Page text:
Of course, the entity cache was originally created to solve the change propagation for deleted items problem. It solves that problem by caching deleted items in the change-capture hooks. MV data sources are then able to load basic data for deleted items despite running after the items disappear from the database.

Challenges ahead

Change propagation can be expensive: for modifying a taxonomy term, it’s O(n), where n is the number of nodes with the term. Eventually, change propagation will have to be batched and handled offline, which raises the next issue.

It’s now more complex to queue MV updates to happen offline (read: during cron). The data necessary to calculate propagations lives in a static cache that disappears at the end of each page request. The only truly scalable option now is to have a persistent entity cache. That way, change propagation can happen offline, especially for large sets.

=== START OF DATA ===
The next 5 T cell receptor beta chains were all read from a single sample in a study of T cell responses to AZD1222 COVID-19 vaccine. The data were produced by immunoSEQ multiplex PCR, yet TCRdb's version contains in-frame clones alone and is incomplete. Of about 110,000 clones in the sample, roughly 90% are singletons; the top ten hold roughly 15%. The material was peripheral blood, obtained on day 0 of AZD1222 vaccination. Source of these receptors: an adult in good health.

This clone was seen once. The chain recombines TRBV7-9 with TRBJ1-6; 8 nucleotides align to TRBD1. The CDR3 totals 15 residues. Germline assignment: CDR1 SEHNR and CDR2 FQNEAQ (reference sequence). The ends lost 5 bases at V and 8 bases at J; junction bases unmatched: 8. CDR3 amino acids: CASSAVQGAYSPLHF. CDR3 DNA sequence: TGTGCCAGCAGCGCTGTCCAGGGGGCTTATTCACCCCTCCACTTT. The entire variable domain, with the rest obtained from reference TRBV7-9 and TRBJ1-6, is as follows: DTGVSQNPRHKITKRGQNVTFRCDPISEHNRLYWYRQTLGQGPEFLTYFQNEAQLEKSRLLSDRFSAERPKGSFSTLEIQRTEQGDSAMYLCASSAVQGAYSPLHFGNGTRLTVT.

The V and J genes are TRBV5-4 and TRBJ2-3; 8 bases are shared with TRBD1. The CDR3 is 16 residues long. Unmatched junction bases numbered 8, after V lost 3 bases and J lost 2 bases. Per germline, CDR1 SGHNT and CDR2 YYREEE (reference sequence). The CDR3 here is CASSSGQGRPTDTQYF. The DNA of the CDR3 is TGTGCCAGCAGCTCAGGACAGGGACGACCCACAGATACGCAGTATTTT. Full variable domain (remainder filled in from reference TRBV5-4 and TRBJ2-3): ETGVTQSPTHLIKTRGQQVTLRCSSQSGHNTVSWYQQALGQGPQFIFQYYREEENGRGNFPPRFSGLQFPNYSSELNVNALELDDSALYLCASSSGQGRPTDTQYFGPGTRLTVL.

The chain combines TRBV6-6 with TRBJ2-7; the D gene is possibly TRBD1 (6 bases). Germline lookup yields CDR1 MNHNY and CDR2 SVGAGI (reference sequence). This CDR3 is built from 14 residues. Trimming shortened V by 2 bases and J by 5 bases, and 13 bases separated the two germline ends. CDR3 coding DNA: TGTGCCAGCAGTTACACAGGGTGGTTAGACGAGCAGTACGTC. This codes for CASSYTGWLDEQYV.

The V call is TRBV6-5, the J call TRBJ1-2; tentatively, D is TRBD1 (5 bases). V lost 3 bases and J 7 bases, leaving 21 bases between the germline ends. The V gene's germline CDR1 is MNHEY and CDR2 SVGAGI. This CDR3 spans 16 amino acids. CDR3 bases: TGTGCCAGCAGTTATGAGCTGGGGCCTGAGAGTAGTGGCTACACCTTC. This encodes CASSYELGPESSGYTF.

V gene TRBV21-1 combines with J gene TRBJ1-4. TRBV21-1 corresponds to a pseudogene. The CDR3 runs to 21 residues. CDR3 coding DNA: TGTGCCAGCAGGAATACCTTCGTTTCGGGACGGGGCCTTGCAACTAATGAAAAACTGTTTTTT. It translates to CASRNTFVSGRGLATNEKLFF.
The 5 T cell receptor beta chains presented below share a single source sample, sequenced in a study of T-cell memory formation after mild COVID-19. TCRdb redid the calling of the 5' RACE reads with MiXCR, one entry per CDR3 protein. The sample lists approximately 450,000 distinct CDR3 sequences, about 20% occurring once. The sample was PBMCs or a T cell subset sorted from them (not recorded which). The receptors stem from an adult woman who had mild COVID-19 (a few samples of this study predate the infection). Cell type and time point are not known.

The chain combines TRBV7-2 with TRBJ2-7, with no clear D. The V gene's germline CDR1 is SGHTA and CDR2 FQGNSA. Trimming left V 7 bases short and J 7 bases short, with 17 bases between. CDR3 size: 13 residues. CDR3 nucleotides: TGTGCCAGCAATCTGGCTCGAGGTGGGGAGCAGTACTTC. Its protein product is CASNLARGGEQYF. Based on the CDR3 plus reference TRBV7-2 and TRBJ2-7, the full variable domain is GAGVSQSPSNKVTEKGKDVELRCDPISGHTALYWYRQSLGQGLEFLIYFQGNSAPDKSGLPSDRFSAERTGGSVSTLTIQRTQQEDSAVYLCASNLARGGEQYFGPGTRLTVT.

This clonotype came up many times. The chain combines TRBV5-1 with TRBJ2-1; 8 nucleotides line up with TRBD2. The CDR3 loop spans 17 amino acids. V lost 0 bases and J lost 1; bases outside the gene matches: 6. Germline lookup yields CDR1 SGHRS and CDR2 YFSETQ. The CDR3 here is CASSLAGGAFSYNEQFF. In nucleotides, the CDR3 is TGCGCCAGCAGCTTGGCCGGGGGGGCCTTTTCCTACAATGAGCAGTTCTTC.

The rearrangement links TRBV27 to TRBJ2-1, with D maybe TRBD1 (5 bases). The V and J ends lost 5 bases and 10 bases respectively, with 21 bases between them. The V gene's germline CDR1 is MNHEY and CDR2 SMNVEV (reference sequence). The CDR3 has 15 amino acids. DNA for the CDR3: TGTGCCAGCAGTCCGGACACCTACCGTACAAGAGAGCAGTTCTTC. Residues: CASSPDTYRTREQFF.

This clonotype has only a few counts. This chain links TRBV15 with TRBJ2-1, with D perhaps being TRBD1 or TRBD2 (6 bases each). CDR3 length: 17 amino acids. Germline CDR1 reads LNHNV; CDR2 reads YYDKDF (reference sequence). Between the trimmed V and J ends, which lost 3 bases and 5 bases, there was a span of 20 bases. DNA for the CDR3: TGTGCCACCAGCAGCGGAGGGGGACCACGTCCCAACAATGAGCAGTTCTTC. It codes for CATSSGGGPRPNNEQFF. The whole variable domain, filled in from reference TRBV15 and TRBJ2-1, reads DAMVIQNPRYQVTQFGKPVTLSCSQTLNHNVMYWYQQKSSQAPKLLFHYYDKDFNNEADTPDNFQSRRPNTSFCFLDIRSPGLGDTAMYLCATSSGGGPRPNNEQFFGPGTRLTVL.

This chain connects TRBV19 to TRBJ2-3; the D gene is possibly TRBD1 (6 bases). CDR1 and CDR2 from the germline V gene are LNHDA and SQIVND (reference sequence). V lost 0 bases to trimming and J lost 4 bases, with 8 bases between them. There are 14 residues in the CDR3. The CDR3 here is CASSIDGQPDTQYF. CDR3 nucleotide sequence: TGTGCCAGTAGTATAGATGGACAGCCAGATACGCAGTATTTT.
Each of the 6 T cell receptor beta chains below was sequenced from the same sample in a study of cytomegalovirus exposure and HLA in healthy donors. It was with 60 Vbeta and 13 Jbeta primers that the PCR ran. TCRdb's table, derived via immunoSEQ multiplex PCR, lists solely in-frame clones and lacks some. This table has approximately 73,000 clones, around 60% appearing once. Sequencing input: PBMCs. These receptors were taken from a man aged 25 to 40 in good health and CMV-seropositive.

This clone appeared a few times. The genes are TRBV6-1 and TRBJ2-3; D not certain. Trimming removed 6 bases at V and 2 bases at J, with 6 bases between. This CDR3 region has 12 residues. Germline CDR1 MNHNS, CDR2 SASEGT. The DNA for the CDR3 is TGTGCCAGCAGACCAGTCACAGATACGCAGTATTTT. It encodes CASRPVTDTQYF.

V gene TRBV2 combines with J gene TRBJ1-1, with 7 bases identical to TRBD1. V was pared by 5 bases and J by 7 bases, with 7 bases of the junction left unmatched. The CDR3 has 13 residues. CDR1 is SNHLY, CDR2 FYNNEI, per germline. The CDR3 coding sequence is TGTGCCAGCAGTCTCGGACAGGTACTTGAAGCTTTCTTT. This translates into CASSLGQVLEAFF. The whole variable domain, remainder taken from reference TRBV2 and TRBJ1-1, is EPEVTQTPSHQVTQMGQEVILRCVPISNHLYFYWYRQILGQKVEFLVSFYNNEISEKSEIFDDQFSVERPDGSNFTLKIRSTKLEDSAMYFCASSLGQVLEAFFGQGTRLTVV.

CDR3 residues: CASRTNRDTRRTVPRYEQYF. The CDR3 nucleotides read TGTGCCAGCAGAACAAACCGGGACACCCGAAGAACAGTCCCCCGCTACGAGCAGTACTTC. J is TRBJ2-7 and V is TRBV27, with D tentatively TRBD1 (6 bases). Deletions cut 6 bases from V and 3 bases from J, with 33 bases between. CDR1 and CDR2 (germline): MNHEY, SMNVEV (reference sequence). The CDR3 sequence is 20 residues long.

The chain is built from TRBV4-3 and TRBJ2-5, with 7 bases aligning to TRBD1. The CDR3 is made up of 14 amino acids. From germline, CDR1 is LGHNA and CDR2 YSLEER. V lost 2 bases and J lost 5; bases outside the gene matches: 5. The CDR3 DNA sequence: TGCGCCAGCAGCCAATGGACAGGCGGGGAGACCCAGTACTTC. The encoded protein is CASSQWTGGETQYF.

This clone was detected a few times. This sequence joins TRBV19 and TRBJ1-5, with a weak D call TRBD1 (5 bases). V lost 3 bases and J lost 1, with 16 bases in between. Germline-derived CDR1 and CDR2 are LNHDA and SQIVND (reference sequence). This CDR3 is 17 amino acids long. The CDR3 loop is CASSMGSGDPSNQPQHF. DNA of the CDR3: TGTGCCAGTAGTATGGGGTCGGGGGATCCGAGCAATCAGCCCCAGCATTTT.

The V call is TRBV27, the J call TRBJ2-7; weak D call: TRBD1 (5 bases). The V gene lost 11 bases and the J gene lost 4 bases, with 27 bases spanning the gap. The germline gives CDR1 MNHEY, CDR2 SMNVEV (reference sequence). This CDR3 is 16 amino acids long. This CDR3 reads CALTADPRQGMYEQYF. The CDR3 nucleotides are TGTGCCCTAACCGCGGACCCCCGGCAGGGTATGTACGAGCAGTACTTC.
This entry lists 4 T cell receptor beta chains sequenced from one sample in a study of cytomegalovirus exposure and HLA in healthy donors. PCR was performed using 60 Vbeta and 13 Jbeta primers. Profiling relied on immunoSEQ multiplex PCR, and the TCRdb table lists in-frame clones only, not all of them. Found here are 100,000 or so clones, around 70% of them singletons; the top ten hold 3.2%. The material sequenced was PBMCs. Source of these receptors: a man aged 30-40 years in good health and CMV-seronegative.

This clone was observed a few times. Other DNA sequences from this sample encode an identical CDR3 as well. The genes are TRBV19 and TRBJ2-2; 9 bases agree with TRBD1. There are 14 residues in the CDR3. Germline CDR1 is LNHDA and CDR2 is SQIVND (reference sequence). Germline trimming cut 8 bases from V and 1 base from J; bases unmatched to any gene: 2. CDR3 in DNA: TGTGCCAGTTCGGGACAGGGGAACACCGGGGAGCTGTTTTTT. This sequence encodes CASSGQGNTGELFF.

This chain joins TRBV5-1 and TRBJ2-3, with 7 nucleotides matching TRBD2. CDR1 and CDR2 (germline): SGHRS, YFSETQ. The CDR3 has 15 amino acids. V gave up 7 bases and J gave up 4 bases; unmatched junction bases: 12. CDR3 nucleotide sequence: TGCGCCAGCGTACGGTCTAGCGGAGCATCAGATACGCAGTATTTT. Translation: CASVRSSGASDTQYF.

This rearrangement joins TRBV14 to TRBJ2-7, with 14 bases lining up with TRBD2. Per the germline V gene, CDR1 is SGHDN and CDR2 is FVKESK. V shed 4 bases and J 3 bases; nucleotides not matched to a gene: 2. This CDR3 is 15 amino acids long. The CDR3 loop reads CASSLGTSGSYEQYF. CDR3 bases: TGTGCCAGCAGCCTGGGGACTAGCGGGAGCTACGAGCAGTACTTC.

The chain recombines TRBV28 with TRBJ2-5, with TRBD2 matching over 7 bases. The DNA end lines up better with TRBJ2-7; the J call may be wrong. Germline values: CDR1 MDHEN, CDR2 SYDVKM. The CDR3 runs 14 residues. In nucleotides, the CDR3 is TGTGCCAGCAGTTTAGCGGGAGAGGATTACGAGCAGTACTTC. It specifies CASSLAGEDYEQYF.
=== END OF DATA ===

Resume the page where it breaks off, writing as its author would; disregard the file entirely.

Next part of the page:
Some sets are so large that the most reasonable option may be to trigger reindexing for affected MVs. Changing a taxonomy term will fall under this category until change propagation can be batched.

The end scalability goal is to have the real-time overhead for running MVs be very small and linearly proportional to the number of entity changes being requested by the user, but the challenges above will need implemented solutions to reach this goal.


This new architecture opens the door for an explosion of MV data sources and supported entity types. Particularly, MV should expose every CCK field (or Field API field in D7) as an MV data source.

The long-awaited automatic “Views to MV” conversion system work is now underway. It will be possible to automatically convert many common Views to run on MV-based data sets, dramatically improving scalability for converted Views without requiring any external system (like Solr, Lucene, or CouchDB).